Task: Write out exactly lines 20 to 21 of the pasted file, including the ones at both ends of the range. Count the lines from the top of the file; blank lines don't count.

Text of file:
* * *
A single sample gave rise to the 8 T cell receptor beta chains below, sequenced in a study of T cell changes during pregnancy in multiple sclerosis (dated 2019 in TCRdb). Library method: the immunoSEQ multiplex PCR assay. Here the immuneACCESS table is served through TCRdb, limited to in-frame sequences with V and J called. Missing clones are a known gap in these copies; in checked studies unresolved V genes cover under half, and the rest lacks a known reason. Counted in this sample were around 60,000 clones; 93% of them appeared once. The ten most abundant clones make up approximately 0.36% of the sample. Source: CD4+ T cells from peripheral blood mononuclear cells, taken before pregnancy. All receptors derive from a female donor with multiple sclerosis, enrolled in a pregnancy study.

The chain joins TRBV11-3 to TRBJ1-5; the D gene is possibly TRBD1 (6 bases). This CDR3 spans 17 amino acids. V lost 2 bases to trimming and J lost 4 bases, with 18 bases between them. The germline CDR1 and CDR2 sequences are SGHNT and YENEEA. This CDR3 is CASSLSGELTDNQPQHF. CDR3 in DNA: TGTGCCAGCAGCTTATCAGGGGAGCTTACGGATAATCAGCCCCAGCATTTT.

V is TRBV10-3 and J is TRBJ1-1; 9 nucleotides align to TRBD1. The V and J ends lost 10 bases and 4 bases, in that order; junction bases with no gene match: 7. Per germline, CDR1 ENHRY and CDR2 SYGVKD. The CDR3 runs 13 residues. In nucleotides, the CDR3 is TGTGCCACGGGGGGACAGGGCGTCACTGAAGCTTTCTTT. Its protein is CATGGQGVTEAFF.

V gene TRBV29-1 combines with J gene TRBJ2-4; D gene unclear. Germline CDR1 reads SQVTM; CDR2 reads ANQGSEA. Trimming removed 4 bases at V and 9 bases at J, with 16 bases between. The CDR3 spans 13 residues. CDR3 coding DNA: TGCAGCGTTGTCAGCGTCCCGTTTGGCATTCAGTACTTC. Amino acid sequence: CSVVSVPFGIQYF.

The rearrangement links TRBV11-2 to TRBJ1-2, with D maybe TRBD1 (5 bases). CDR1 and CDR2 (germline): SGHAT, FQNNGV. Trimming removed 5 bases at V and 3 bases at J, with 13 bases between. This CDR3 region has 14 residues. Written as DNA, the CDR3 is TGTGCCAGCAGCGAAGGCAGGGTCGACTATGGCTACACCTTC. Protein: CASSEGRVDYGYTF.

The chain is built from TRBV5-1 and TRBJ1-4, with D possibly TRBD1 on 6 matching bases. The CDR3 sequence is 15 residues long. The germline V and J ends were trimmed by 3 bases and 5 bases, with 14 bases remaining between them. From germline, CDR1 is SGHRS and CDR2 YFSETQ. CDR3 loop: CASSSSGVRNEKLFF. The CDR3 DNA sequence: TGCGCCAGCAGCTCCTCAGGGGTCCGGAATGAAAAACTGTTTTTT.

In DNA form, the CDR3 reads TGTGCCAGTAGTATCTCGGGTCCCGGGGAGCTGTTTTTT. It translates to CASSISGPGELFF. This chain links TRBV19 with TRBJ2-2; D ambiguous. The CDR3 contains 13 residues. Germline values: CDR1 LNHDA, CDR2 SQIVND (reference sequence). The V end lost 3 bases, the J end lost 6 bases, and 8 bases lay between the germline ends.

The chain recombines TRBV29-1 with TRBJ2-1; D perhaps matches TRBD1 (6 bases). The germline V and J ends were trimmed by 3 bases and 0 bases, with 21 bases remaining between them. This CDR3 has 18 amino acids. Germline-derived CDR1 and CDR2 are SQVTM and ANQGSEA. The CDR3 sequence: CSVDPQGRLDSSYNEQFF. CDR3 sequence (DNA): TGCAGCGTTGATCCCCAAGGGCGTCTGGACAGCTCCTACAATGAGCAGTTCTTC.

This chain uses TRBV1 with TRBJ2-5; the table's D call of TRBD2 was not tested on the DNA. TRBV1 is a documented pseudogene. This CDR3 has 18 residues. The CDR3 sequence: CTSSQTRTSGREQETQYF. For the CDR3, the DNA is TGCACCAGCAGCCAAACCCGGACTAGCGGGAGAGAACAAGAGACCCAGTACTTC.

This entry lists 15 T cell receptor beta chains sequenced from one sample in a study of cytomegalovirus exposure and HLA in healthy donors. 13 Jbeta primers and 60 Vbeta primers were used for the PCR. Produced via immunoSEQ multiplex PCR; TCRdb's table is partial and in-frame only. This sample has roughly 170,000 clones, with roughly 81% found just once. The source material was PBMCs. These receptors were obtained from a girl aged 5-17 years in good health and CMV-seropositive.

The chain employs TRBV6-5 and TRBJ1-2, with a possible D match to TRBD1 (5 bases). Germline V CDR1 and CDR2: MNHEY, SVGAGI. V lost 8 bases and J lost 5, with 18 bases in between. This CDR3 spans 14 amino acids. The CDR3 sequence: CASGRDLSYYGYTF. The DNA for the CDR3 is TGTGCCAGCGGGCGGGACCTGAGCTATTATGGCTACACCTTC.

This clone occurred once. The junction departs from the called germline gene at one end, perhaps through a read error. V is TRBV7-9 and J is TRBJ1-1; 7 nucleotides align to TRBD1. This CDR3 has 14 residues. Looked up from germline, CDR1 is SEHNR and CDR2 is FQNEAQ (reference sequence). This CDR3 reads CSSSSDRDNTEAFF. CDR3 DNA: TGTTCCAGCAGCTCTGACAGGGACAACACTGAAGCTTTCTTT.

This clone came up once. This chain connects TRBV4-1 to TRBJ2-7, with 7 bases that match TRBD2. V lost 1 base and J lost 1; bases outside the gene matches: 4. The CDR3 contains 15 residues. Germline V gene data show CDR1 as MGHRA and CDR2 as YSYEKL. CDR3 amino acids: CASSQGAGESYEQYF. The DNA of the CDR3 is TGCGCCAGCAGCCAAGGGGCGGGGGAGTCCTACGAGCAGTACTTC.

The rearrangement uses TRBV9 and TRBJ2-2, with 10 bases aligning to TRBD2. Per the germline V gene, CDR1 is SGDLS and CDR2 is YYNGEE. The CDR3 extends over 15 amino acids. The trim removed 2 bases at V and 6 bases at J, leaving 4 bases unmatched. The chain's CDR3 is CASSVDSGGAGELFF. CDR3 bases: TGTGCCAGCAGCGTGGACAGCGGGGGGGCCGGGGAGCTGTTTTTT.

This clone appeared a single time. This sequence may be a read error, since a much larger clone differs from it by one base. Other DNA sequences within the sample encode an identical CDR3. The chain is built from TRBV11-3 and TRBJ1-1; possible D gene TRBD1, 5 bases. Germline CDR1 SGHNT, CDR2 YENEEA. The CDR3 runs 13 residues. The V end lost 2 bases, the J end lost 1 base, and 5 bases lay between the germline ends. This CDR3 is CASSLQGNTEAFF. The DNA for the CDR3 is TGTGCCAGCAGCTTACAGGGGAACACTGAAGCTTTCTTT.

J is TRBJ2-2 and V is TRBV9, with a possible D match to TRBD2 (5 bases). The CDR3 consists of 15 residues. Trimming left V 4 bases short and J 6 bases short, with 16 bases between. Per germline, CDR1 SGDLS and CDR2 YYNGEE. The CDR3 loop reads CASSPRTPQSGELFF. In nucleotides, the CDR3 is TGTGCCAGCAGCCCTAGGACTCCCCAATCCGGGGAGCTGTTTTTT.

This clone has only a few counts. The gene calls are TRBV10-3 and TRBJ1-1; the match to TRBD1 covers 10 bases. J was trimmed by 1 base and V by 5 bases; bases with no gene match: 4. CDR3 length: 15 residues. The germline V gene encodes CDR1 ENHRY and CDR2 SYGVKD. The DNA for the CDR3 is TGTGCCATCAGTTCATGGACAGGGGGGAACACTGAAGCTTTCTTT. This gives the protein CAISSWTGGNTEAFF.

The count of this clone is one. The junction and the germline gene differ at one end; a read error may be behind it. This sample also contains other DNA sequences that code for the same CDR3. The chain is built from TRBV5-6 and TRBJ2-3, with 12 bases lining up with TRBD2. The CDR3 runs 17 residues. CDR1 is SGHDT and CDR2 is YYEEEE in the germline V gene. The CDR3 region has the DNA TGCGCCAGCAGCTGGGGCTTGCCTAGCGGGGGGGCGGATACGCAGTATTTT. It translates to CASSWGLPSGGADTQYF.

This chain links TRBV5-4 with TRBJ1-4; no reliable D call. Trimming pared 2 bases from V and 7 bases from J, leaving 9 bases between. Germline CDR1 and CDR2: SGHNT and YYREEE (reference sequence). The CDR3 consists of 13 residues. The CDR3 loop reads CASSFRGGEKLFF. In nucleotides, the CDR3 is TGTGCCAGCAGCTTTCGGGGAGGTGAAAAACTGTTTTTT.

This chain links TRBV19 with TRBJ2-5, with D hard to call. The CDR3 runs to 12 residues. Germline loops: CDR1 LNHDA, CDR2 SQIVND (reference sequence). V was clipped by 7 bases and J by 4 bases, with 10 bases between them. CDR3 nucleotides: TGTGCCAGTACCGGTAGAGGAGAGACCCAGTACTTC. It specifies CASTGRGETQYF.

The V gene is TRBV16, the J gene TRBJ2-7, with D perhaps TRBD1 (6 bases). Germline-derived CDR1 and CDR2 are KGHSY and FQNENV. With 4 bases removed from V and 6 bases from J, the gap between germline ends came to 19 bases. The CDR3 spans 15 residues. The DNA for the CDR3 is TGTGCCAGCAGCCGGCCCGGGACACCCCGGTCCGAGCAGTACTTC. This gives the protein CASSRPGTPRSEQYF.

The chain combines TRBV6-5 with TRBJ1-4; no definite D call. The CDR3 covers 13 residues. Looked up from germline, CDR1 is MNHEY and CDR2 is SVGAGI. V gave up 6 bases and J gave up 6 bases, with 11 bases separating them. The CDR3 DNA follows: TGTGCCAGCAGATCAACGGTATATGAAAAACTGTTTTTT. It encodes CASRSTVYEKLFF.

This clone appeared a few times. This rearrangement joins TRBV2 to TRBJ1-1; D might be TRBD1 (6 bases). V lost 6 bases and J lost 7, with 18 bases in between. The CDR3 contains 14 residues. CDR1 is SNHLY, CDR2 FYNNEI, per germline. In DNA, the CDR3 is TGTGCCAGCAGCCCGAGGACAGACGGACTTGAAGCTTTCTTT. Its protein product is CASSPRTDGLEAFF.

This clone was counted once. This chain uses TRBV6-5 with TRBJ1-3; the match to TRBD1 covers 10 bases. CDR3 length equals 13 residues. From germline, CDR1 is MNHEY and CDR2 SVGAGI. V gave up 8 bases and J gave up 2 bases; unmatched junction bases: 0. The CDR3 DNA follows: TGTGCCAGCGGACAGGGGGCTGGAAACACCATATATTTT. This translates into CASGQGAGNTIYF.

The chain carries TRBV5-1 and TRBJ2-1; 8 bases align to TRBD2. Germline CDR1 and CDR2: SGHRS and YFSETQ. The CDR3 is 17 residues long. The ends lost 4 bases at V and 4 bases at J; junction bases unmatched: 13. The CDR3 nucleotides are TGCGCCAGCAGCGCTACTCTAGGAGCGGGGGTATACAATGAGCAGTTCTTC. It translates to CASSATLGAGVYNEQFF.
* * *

This chain links TRBV19 with TRBJ2-5, with D hard to call. The CDR3 runs to 12 residues. Germline loops: CDR1 LNHDA, CDR2 SQIVND (reference sequence). V was clipped by 7 bases and J by 4 bases, with 10 bases between them. CDR3 nucleotides: TGTGCCAGTACCGGTAGAGGAGAGACCCAGTACTTC. It specifies CASTGRGETQYF.

The V gene is TRBV16, the J gene TRBJ2-7, with D perhaps TRBD1 (6 bases). Germline-derived CDR1 and CDR2 are KGHSY and FQNENV. With 4 bases removed from V and 6 bases from J, the gap between germline ends came to 19 bases. The CDR3 spans 15 residues. The DNA for the CDR3 is TGTGCCAGCAGCCGGCCCGGGACACCCCGGTCCGAGCAGTACTTC. This gives the protein CASSRPGTPRSEQYF.